By Jamaica Kalika,
Special to the AFRO

Congresswoman Cori Bush (D-MI-1) and House Democrats are leading the push to eradicate the punishment of solitary confinement in federal facilities with the End Solitary Confinement Act.

Bush, in partnership with Reps. Jamaal Bowman (D-NY-16), Adriano Espaillat (D-NY-13), Sydney Kamlager-Dove (D-CA-37), Rashida Tlaib  (D-MI-12) and Bonnie Watson Coleman (D-NJ-12), introduced legislation “to stop torture, save lives, and improve safety for everyone.”

The proposed bill would end solitary confinement in federal prison and detention facilities, with limited exceptions. A four-hour maximum detainment would be utilized as an emergency de-escalation tactic.  However, it would be required that facility staff meet with the person at least once an hour.

A fundamental aspect of the policy would establish minimum standards for incarceration, including access to 14 hours of daily, meaningful out-of-cell time, with at least seven hours of daily group activities such as mental health, violence prevention and reentry programming.

The act, if passed, would impose strict due process protections and create oversight and enforcement mechanisms, such as mandatory reporting and community monitoring. It would also incentivize states and localities to adopt similar bans and end the practice in state and local facilities.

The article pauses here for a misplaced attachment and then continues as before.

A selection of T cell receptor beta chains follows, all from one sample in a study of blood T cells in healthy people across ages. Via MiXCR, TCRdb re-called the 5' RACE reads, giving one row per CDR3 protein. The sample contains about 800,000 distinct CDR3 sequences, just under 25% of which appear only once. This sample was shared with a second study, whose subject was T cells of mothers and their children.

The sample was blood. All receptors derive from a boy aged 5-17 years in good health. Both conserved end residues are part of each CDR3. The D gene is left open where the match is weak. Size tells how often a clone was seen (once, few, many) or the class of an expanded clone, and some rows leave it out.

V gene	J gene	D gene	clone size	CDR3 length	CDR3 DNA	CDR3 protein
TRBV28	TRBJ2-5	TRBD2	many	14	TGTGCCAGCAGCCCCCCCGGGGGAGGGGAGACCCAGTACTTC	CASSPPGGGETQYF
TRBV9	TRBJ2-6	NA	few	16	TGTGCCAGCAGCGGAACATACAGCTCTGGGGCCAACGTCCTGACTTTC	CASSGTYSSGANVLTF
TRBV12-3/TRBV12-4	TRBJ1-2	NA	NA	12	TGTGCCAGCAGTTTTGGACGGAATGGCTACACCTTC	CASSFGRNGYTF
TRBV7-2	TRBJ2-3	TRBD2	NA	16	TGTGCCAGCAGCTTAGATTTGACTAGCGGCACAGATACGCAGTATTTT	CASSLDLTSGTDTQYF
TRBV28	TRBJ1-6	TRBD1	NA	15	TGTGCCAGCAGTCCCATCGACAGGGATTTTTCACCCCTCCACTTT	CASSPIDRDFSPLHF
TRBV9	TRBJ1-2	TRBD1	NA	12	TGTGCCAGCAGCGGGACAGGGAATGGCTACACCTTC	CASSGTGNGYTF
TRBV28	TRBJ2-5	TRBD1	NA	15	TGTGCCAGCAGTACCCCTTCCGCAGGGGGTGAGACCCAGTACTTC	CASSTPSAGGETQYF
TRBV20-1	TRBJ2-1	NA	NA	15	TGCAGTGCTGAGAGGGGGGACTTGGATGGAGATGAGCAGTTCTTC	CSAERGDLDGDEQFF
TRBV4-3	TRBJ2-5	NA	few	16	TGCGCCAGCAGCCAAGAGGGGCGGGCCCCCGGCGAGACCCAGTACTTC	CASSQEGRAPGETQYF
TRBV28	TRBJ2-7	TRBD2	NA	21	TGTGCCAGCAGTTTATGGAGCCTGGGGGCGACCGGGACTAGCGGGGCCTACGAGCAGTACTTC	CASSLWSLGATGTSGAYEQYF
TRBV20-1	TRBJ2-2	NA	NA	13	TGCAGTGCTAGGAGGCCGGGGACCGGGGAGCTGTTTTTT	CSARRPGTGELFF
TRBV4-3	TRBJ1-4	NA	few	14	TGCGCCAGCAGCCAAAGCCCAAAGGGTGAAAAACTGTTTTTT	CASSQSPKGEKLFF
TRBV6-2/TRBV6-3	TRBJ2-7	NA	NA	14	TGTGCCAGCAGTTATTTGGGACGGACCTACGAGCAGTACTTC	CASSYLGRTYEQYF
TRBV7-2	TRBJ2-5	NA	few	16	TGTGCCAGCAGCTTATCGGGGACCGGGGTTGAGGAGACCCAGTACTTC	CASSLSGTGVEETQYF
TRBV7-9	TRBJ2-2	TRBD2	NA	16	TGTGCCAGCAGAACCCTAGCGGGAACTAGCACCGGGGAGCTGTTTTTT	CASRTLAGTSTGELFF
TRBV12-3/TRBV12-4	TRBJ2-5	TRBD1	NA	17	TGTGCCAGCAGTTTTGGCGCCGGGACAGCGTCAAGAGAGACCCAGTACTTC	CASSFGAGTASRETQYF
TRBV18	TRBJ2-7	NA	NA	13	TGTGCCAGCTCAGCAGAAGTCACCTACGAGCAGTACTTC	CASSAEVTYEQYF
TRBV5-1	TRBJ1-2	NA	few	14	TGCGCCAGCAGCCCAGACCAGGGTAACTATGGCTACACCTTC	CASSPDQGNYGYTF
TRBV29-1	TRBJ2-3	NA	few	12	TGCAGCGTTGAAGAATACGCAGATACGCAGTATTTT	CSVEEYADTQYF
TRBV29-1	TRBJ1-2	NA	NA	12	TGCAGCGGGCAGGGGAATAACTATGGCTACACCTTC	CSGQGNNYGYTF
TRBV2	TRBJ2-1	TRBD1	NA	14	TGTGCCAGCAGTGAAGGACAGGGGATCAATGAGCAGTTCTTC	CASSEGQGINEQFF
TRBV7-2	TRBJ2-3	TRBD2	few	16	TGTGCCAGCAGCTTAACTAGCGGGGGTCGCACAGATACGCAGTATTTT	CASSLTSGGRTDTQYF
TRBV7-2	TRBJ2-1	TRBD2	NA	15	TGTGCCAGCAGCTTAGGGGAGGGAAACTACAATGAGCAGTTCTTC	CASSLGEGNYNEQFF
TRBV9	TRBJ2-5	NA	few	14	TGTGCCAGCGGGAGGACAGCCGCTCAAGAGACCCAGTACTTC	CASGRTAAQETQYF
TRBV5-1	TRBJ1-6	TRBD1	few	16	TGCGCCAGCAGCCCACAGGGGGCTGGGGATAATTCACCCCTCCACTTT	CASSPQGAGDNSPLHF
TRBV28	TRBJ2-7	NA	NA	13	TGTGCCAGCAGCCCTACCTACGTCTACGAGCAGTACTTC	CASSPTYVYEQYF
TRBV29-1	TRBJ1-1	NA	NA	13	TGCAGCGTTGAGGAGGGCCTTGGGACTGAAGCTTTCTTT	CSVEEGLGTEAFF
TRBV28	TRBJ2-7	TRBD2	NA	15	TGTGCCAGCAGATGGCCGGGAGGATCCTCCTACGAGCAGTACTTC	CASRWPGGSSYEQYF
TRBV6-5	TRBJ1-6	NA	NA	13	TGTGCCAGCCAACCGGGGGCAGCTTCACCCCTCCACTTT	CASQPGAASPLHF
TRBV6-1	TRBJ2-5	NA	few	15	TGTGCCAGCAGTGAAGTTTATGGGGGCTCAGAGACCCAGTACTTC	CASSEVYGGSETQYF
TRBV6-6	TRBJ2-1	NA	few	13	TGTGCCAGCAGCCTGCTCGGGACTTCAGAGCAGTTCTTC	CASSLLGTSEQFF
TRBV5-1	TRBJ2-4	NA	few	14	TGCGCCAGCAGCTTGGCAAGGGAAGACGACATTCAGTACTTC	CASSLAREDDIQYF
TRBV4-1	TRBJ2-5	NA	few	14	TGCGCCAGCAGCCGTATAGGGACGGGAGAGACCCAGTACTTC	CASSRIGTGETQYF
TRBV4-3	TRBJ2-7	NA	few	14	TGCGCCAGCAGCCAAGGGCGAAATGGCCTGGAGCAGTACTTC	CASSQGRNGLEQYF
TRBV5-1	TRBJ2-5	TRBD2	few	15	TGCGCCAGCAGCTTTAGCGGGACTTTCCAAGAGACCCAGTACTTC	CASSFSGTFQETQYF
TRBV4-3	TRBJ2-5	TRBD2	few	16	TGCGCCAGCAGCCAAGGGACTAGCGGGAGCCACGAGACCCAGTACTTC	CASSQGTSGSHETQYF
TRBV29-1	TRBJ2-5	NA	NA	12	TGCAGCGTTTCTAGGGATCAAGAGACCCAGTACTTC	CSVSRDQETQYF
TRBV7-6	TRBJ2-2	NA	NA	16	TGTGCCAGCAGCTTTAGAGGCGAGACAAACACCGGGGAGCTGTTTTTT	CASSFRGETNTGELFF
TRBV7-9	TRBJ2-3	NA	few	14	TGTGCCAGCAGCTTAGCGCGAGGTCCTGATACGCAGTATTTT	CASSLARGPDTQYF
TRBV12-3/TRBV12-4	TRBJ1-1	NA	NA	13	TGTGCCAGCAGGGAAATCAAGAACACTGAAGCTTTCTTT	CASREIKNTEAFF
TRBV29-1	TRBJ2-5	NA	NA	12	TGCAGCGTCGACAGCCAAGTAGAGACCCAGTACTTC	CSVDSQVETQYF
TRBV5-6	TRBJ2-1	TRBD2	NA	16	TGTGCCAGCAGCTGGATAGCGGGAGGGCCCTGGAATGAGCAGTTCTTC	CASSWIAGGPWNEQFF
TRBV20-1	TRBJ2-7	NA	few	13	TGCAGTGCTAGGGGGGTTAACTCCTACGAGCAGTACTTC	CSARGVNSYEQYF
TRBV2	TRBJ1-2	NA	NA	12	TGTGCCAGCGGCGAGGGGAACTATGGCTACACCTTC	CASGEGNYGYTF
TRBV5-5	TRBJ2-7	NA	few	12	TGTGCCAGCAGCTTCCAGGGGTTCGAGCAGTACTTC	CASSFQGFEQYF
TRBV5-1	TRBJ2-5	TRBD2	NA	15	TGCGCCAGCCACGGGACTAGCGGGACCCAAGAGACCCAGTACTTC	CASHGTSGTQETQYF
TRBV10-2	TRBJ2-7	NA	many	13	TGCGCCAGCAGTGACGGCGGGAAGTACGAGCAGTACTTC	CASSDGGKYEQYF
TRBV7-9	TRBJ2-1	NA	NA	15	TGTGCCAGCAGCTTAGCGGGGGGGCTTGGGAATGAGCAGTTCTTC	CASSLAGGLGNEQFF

“Solitary confinement is a moral catastrophe,” said Congresswoman Bush in a press release. “I’m proud to lead my colleagues, advocates, and survivors of solitary confinement in introducing this groundbreaking legislation. Together we will save lives by ending this heinous and immoral practice once and for all.”

A total of 122,840 people are in solitary confinement for 22 or more hours a day in the United States. In some cases people have been subjected to the punishment for decades according to report entitled, “Calculating Torture” by Solitary Watch and the Unlock the Box Campaign.

There has been international pressure to ban solitary confinement. The United Nations has condemned the dehumanizing practice on multiple occasions and updated the Nelson Mandela Rules in 2015, a minimum standard of UN rules for the treatment of prisoners to restrict the use of solitary confinement. 

“The United States is one of the few free nations that extensively uses solitary confinement as punishment for infractions. If the US wants to call ourselves the leaders on a global stage for humanitarian rights, then we must lead by example,” said Congresswoman Watson Coleman. “Putting strict limits on our use of solitary confinement will go a long way towards the creation of a more humane and effective incarceration and reform system.”

In 2020, a UN human rights expert voiced concerns at the excessive use of solitary confinement by correctional facilities in the United States.

“This deliberate infliction of severe mental pain or suffering may well amount to psychological torture,” said Nils Melzer, the UN Special Rapporteur on torture.

Willie Hamilton spent 30 years and 110 days incarcerated in federal institutions. About 10 years of that time was served in solitary.